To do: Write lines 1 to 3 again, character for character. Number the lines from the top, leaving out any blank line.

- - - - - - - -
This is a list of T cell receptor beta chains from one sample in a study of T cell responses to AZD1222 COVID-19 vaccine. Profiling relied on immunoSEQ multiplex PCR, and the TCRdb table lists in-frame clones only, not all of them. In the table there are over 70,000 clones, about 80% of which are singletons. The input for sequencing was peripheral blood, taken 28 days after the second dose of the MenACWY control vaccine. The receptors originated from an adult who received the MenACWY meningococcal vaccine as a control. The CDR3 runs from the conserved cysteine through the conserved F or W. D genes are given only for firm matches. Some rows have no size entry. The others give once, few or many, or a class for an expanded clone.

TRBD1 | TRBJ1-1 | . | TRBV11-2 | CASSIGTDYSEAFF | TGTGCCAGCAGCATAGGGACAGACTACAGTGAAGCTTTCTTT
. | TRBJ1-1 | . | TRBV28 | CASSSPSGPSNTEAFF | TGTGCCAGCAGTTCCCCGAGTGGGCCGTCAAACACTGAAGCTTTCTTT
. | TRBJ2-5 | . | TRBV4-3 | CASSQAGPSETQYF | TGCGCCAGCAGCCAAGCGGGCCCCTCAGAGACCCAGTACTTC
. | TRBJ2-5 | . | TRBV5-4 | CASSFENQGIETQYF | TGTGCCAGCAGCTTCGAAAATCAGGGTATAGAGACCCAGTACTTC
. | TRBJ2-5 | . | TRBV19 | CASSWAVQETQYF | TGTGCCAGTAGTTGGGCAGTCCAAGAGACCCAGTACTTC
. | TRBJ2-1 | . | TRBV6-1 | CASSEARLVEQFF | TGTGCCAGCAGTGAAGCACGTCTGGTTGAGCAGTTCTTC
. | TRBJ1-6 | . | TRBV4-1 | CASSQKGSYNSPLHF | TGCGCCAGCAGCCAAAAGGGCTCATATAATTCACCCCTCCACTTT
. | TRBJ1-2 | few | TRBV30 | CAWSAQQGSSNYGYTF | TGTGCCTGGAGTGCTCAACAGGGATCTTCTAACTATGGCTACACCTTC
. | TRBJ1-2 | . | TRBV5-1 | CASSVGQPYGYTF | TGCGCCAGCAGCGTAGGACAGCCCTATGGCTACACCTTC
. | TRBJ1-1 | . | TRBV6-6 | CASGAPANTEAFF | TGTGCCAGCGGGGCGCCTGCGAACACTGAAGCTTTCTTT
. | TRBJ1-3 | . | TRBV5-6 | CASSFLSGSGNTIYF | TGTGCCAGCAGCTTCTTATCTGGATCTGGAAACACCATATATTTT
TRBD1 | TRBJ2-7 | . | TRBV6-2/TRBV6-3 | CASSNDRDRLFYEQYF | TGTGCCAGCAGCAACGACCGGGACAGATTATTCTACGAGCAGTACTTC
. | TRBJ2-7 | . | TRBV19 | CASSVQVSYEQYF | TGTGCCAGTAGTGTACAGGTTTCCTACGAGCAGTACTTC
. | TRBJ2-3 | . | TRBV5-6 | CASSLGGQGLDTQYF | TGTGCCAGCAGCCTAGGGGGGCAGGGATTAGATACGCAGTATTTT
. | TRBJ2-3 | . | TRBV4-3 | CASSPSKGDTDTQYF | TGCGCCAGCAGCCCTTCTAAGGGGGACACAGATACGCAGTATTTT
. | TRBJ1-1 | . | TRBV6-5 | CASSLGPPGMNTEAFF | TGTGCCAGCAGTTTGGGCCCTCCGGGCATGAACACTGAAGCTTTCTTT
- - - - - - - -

This is a list of T cell receptor beta chains from one sample in a study of T cell responses to AZD1222 COVID-19 vaccine. Profiling relied on immunoSEQ multiplex PCR, and the TCRdb table lists in-frame clones only, not all of them. In the table there are over 70,000 clones, about 80% of which are singletons. The input for sequencing was peripheral blood, taken 28 days after the second dose of the MenACWY control vaccine. The receptors originated from an adult who received the MenACWY meningococcal vaccine as a control. The CDR3 runs from the conserved cysteine through the conserved F or W. D genes are given only for firm matches. Some rows have no size entry. The others give once, few or many, or a class for an expanded clone.

TRBD1 | TRBJ1-1 | . | TRBV11-2 | CASSIGTDYSEAFF | TGTGCCAGCAGCATAGGGACAGACTACAGTGAAGCTTTCTTT
. | TRBJ1-1 | . | TRBV28 | CASSSPSGPSNTEAFF | TGTGCCAGCAGTTCCCCGAGTGGGCCGTCAAACACTGAAGCTTTCTTT